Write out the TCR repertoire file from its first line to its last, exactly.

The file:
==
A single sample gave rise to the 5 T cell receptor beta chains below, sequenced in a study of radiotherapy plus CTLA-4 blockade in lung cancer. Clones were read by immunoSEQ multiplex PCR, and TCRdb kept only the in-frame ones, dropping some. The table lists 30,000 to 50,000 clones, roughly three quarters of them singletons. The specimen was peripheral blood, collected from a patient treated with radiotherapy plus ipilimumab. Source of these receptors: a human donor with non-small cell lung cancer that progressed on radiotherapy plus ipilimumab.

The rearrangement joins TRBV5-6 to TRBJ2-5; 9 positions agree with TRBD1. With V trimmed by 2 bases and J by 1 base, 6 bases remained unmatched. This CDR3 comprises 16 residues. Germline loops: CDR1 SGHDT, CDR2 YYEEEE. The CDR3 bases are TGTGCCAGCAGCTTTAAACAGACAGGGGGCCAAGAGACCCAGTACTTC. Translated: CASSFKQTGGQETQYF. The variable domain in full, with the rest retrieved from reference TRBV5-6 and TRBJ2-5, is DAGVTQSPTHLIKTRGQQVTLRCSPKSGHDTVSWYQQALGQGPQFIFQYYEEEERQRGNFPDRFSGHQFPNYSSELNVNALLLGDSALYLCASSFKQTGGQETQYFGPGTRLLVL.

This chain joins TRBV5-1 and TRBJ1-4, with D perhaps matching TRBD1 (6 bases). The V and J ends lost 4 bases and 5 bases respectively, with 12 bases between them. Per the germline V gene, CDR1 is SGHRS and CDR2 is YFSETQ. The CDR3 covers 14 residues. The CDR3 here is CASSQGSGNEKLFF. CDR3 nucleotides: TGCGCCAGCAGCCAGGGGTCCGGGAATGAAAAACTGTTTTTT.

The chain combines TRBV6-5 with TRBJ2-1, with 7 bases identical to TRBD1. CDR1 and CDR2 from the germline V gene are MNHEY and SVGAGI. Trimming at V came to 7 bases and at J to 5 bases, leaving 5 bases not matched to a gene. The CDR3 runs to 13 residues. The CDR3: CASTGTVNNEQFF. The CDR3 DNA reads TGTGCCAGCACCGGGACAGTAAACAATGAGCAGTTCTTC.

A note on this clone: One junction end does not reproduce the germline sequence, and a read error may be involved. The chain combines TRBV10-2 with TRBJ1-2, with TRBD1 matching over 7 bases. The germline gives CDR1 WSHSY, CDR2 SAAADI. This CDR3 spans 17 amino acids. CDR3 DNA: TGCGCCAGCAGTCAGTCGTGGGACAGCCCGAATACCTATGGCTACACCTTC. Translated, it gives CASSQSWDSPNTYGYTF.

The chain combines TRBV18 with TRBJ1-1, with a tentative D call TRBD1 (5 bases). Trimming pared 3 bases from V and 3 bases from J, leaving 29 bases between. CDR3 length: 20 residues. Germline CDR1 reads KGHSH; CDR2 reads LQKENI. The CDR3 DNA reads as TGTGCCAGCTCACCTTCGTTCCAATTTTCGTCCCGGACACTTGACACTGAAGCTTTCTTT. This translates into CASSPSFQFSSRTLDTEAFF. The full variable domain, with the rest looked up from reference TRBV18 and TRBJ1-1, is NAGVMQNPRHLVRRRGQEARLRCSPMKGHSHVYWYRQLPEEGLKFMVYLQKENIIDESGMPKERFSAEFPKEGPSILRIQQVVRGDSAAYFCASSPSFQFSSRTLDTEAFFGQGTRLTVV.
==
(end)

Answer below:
A single sample gave rise to the 5 T cell receptor beta chains below, sequenced in a study of radiotherapy plus CTLA-4 blockade in lung cancer. Clones were read by immunoSEQ multiplex PCR, and TCRdb kept only the in-frame ones, dropping some. The table lists 30,000 to 50,000 clones, roughly three quarters of them singletons. The specimen was peripheral blood, collected from a patient treated with radiotherapy plus ipilimumab. Source of these receptors: a human donor with non-small cell lung cancer that progressed on radiotherapy plus ipilimumab.

The rearrangement joins TRBV5-6 to TRBJ2-5; 9 positions agree with TRBD1. With V trimmed by 2 bases and J by 1 base, 6 bases remained unmatched. This CDR3 comprises 16 residues. Germline loops: CDR1 SGHDT, CDR2 YYEEEE. The CDR3 bases are TGTGCCAGCAGCTTTAAACAGACAGGGGGCCAAGAGACCCAGTACTTC. Translated: CASSFKQTGGQETQYF. The variable domain in full, with the rest retrieved from reference TRBV5-6 and TRBJ2-5, is DAGVTQSPTHLIKTRGQQVTLRCSPKSGHDTVSWYQQALGQGPQFIFQYYEEEERQRGNFPDRFSGHQFPNYSSELNVNALLLGDSALYLCASSFKQTGGQETQYFGPGTRLLVL.

This chain joins TRBV5-1 and TRBJ1-4, with D perhaps matching TRBD1 (6 bases). The V and J ends lost 4 bases and 5 bases respectively, with 12 bases between them. Per the germline V gene, CDR1 is SGHRS and CDR2 is YFSETQ. The CDR3 covers 14 residues. The CDR3 here is CASSQGSGNEKLFF. CDR3 nucleotides: TGCGCCAGCAGCCAGGGGTCCGGGAATGAAAAACTGTTTTTT.

The chain combines TRBV6-5 with TRBJ2-1, with 7 bases identical to TRBD1. CDR1 and CDR2 from the germline V gene are MNHEY and SVGAGI. Trimming at V came to 7 bases and at J to 5 bases, leaving 5 bases not matched to a gene. The CDR3 runs to 13 residues. The CDR3: CASTGTVNNEQFF. The CDR3 DNA reads TGTGCCAGCACCGGGACAGTAAACAATGAGCAGTTCTTC.

A note on this clone: One junction end does not reproduce the germline sequence, and a read error may be involved. The chain combines TRBV10-2 with TRBJ1-2, with TRBD1 matching over 7 bases. The germline gives CDR1 WSHSY, CDR2 SAAADI. This CDR3 spans 17 amino acids. CDR3 DNA: TGCGCCAGCAGTCAGTCGTGGGACAGCCCGAATACCTATGGCTACACCTTC. Translated, it gives CASSQSWDSPNTYGYTF.

The chain combines TRBV18 with TRBJ1-1, with a tentative D call TRBD1 (5 bases). Trimming pared 3 bases from V and 3 bases from J, leaving 29 bases between. CDR3 length: 20 residues. Germline CDR1 reads KGHSH; CDR2 reads LQKENI. The CDR3 DNA reads as TGTGCCAGCTCACCTTCGTTCCAATTTTCGTCCCGGACACTTGACACTGAAGCTTTCTTT. This translates into CASSPSFQFSSRTLDTEAFF. The full variable domain, with the rest looked up from reference TRBV18 and TRBJ1-1, is NAGVMQNPRHLVRRRGQEARLRCSPMKGHSHVYWYRQLPEEGLKFMVYLQKENIIDESGMPKERFSAEFPKEGPSILRIQQVVRGDSAAYFCASSPSFQFSSRTLDTEAFFGQGTRLTVV.